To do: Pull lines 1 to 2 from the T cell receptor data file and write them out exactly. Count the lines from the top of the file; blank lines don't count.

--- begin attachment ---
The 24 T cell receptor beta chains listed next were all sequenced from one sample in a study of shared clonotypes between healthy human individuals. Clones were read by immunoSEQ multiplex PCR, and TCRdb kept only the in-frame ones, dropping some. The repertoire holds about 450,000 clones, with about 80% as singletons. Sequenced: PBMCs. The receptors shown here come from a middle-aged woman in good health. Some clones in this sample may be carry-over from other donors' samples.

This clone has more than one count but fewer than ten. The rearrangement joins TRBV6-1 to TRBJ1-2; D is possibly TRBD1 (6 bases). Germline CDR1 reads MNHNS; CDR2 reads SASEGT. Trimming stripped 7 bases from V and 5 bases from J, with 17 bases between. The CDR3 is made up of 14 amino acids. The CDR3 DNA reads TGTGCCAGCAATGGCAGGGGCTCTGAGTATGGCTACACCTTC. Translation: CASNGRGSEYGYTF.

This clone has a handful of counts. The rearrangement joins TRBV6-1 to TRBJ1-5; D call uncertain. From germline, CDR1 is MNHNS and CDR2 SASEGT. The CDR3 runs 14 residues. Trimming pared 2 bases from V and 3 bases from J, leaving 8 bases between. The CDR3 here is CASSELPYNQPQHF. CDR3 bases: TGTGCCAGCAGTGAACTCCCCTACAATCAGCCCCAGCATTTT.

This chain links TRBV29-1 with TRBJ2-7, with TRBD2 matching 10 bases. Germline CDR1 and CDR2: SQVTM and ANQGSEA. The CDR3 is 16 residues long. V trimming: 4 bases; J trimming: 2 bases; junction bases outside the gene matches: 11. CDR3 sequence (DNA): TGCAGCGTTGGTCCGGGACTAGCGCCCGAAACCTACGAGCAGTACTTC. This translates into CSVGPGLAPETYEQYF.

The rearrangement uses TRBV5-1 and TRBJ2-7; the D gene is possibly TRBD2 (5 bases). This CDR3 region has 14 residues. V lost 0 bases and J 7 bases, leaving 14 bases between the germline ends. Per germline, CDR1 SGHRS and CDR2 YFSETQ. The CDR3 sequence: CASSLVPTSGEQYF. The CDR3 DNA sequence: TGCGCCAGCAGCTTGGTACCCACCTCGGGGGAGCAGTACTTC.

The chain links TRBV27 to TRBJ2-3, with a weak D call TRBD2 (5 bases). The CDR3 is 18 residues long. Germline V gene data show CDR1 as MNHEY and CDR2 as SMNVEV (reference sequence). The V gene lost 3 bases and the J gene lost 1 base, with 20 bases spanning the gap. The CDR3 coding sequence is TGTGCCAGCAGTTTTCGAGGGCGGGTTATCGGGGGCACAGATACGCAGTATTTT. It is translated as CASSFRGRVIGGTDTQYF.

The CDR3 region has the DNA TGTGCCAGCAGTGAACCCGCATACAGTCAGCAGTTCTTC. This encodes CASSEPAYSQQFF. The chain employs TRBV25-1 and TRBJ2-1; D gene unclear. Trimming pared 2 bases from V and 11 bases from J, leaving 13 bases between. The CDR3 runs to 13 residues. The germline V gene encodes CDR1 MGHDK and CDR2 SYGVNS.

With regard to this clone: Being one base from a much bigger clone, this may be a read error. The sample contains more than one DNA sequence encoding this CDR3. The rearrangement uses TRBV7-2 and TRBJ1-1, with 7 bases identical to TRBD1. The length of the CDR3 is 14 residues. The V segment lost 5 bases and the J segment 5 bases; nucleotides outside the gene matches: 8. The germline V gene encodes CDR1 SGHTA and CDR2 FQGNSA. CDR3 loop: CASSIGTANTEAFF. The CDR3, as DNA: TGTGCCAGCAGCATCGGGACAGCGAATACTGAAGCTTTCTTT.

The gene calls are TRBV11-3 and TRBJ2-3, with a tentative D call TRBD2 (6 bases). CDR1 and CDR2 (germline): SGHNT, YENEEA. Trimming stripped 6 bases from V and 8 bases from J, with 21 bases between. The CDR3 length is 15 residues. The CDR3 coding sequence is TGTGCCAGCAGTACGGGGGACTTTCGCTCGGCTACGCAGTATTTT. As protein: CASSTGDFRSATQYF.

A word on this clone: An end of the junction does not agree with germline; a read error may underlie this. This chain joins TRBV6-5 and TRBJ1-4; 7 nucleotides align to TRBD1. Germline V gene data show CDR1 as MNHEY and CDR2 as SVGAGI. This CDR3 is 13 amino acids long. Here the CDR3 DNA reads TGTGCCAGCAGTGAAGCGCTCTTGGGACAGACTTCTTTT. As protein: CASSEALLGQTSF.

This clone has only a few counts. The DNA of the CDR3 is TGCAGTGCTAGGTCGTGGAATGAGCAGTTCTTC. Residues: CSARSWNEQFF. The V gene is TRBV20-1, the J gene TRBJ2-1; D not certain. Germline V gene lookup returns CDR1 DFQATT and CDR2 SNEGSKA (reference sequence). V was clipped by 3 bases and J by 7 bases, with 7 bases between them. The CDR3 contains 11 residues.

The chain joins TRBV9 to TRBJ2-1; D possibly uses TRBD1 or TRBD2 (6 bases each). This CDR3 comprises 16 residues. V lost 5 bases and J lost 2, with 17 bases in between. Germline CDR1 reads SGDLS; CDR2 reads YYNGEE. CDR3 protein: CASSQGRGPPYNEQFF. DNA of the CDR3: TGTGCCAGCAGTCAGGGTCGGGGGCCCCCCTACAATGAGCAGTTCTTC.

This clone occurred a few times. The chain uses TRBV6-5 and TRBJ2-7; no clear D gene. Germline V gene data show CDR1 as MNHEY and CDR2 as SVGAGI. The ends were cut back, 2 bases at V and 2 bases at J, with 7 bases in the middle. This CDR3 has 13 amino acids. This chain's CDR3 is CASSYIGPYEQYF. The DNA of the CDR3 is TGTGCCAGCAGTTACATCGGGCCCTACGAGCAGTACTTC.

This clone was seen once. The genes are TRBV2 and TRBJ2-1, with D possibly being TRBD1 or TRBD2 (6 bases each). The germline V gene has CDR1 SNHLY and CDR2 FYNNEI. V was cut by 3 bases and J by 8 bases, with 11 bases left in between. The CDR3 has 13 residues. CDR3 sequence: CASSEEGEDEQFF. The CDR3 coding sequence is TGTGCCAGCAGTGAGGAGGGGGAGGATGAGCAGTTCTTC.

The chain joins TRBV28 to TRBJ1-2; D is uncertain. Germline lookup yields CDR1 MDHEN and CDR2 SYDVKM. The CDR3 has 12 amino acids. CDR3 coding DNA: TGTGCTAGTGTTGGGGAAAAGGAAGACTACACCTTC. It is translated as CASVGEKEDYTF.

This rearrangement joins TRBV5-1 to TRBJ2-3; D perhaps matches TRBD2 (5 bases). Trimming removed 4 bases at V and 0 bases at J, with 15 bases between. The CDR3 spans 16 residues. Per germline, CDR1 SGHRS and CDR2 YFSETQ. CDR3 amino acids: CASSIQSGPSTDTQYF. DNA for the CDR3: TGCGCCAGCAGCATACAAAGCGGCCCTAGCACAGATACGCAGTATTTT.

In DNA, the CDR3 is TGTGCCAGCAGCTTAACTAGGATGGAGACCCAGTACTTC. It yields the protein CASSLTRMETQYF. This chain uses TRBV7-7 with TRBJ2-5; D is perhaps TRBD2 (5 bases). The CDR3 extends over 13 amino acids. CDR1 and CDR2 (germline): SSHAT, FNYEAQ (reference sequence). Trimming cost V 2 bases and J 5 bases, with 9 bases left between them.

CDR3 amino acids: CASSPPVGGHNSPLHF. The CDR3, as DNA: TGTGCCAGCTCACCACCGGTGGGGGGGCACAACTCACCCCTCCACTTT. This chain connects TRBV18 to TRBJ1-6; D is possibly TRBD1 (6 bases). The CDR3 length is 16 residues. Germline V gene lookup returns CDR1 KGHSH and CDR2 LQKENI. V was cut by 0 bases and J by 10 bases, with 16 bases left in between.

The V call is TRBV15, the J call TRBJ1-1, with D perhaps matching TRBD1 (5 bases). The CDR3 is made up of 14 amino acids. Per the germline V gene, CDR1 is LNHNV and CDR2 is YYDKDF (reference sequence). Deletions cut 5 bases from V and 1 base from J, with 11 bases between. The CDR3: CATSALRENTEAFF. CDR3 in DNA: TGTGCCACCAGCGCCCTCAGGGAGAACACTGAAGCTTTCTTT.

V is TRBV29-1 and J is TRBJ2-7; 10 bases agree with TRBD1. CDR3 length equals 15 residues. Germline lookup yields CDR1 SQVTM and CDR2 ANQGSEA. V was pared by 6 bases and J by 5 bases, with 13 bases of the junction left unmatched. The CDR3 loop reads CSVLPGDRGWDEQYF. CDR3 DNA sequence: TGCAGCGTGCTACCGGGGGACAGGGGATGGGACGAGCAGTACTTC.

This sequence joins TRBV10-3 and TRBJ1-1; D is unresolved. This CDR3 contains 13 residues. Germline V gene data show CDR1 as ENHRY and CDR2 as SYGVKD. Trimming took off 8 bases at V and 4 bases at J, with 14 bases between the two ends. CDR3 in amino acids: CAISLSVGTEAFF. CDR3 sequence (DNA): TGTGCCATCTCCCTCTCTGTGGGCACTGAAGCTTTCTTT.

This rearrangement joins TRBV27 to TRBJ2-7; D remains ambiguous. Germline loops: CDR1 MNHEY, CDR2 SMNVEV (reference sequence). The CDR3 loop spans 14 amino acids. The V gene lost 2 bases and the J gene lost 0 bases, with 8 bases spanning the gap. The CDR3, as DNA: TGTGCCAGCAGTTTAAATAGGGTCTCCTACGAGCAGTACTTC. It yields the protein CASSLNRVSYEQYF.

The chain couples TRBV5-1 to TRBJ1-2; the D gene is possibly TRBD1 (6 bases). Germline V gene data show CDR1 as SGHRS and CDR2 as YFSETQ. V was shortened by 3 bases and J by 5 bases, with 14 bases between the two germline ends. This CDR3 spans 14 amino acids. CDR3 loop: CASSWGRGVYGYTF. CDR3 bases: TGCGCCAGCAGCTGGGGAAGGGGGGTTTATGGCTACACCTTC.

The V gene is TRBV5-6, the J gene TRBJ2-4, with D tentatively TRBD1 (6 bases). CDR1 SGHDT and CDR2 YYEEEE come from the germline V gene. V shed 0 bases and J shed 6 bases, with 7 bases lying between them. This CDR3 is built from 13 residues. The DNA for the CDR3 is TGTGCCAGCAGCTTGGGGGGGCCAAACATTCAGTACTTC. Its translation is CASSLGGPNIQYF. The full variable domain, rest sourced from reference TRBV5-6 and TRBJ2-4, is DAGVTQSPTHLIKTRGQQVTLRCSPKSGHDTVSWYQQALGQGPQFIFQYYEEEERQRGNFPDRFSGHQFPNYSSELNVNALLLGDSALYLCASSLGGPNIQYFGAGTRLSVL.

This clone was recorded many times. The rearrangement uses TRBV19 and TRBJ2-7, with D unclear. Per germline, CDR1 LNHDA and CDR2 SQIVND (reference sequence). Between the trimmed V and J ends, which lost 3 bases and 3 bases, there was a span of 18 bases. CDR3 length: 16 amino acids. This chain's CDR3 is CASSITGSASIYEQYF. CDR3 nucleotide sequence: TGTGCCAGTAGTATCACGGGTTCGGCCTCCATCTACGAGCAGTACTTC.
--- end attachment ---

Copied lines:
The 24 T cell receptor beta chains listed next were all sequenced from one sample in a study of shared clonotypes between healthy human individuals. Clones were read by immunoSEQ multiplex PCR, and TCRdb kept only the in-frame ones, dropping some. The repertoire holds about 450,000 clones, with about 80% as singletons. Sequenced: PBMCs. The receptors shown here come from a middle-aged woman in good health. Some clones in this sample may be carry-over from other donors' samples.

This clone has more than one count but fewer than ten. The rearrangement joins TRBV6-1 to TRBJ1-2; D is possibly TRBD1 (6 bases). Germline CDR1 reads MNHNS; CDR2 reads SASEGT. Trimming stripped 7 bases from V and 5 bases from J, with 17 bases between. The CDR3 is made up of 14 amino acids. The CDR3 DNA reads TGTGCCAGCAATGGCAGGGGCTCTGAGTATGGCTACACCTTC. Translation: CASNGRGSEYGYTF.